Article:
Although the dreadful toll of random violence is often reported, rarely do we glimpse the human element behind it. News reports keep the tally of homicides, but as the occurrence of such violence increases, so does its facelessness.
Read alsoCommodity Market Fundamentals
How to analyze potential commodities trades: understanding and integrating the essentials of fundamental and technical analysis. All markets are valued by what appears to be a simple function between supply and demand,…
Drive-by shootings are almost definitively anonymous, there are no fingerprints, no fibers, no hairs, nor any other telltale clues typical of most crime scenes. There is usually no hard evidence beyond ballistics and a car description so generic it is virtually useless.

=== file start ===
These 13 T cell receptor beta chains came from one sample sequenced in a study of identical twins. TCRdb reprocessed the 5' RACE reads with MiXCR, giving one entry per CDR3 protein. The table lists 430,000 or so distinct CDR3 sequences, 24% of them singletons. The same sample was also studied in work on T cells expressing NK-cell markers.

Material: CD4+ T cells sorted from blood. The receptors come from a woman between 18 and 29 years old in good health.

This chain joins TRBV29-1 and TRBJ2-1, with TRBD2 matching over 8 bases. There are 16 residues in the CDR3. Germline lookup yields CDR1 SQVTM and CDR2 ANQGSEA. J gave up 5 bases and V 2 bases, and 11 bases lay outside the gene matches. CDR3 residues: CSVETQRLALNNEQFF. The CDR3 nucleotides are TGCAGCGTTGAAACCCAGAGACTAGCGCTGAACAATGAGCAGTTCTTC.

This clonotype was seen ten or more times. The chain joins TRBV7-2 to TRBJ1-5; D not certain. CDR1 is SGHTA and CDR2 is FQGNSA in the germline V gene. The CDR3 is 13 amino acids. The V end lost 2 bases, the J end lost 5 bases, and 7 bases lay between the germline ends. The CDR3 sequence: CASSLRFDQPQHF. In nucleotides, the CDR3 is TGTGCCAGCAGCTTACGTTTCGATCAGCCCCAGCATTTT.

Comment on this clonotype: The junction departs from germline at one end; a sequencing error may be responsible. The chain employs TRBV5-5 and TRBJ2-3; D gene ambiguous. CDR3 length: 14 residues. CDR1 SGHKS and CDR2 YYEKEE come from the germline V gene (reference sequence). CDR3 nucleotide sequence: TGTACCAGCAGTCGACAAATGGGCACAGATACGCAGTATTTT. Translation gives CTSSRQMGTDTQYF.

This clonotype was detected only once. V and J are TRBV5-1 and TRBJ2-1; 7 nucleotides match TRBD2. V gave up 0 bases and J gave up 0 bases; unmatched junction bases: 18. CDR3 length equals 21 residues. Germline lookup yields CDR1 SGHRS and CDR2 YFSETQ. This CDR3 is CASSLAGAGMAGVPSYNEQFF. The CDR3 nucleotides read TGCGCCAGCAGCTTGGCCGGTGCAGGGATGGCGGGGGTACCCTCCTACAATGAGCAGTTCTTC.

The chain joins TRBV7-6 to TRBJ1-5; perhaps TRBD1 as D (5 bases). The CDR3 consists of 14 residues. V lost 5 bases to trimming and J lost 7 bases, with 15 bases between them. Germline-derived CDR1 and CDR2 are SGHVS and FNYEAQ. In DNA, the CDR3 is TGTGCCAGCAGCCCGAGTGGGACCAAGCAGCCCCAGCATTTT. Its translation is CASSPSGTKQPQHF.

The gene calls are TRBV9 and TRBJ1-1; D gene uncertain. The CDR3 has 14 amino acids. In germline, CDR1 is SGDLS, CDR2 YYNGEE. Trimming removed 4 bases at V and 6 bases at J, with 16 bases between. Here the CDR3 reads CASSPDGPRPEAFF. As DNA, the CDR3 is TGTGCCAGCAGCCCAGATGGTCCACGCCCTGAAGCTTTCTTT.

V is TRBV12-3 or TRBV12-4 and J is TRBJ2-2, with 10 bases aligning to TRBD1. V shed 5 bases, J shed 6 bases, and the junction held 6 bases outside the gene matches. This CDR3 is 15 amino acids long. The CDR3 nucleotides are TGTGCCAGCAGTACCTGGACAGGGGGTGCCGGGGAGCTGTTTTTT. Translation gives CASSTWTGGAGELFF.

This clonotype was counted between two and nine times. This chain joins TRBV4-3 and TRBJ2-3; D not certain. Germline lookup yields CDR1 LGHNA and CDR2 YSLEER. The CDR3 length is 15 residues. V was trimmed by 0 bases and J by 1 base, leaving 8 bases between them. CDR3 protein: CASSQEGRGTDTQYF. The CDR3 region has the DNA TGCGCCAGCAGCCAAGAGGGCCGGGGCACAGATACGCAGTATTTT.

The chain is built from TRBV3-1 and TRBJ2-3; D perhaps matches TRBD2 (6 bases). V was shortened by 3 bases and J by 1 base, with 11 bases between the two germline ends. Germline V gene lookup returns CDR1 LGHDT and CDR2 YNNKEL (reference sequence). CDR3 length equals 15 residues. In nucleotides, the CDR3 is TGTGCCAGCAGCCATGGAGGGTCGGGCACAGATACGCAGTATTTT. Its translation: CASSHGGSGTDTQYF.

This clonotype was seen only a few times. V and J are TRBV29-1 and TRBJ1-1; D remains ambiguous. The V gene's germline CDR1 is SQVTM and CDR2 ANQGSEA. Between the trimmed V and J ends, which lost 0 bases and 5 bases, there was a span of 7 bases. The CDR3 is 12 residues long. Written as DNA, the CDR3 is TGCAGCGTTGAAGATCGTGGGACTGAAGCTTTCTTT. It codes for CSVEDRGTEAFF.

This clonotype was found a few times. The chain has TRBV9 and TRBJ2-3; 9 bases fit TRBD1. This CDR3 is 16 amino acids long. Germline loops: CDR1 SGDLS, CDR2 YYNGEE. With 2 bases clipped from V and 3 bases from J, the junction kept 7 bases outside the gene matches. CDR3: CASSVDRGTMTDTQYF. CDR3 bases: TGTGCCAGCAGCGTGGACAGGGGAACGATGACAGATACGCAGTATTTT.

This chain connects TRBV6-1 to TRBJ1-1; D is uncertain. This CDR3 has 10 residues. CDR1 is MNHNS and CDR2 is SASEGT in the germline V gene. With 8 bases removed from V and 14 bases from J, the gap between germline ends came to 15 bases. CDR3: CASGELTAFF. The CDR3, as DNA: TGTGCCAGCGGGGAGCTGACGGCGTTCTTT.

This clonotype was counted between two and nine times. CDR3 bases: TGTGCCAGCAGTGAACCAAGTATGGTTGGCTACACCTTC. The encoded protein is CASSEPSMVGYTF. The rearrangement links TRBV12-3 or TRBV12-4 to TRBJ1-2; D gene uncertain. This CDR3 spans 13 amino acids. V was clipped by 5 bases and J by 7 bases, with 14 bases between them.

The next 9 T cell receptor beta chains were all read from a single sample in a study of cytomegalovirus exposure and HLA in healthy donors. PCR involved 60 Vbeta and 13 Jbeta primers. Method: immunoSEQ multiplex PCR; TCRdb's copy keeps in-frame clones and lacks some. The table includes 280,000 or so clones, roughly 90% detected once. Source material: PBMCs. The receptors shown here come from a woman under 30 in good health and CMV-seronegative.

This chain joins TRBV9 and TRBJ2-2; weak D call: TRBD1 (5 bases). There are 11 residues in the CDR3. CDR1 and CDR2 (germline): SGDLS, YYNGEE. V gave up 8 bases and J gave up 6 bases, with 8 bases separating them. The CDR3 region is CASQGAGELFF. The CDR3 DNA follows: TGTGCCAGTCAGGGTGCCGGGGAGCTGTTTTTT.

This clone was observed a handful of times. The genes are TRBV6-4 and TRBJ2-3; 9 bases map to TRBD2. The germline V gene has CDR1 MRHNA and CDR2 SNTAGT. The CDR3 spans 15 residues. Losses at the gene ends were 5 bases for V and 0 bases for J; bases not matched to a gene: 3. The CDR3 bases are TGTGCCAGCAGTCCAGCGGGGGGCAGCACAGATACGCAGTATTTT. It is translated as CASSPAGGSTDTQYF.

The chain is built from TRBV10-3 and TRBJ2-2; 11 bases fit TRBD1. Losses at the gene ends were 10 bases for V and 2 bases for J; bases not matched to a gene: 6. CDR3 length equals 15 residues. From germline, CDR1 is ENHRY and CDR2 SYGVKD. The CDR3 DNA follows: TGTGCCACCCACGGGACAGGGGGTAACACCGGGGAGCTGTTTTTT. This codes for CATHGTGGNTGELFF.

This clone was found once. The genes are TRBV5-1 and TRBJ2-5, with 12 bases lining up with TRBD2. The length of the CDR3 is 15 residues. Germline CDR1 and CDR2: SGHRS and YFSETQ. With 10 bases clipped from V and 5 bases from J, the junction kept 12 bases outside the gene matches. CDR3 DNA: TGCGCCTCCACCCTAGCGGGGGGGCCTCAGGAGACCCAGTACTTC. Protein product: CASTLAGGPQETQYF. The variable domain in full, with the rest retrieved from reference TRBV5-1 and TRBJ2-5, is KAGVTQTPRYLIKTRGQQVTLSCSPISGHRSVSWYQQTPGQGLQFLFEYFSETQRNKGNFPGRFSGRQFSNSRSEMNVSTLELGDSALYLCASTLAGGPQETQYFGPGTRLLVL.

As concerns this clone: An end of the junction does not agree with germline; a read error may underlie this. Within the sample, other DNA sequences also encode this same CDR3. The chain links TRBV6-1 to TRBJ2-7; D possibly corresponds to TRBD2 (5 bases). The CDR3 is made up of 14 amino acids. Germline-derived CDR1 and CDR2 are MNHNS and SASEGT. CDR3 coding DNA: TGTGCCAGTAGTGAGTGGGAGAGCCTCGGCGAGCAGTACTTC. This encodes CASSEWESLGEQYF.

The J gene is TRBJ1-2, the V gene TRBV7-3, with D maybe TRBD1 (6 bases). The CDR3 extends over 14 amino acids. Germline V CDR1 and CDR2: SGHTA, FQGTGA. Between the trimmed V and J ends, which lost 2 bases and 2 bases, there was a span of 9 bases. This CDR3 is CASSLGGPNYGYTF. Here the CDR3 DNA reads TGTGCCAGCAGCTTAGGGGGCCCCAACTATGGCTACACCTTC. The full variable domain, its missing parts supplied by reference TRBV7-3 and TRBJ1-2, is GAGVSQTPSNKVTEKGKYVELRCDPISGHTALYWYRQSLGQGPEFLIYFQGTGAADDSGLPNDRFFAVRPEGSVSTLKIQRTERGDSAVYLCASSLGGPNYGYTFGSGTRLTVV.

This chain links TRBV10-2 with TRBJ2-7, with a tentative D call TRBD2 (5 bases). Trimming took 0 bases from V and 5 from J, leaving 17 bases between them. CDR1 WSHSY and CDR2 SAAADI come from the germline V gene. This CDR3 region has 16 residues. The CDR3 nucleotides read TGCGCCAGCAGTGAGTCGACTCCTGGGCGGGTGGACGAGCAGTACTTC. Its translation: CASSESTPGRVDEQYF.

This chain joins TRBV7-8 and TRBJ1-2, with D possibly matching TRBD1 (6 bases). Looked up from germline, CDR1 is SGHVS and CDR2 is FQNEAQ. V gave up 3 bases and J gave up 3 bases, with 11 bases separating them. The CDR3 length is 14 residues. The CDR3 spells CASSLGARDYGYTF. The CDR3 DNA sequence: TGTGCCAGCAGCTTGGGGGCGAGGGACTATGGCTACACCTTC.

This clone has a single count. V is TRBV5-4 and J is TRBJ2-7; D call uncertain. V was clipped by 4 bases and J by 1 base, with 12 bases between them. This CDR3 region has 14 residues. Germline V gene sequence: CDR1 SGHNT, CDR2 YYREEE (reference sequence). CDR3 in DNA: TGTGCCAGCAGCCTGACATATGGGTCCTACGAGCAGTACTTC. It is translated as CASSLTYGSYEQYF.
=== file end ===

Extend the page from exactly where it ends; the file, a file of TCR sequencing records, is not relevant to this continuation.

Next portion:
In Drive-By, Gary Rivlin penetrates the anonymity of one such incident and creates an extraordinary portrait of the people entangled in it. He takes us behind the headlines, and through bold investigative reporting, finds the individuals so often left out of the story. In this real-life narrative, we meet the teens who, on Sunday, the eighth of July, were involved in a scuffle over a bicycle, and on the ninth became murderers and victims. By presenting the story of this murder in human terms, Rivlin challenges the stereotypes and indifference that allow the problem of inner-city violence to escalate.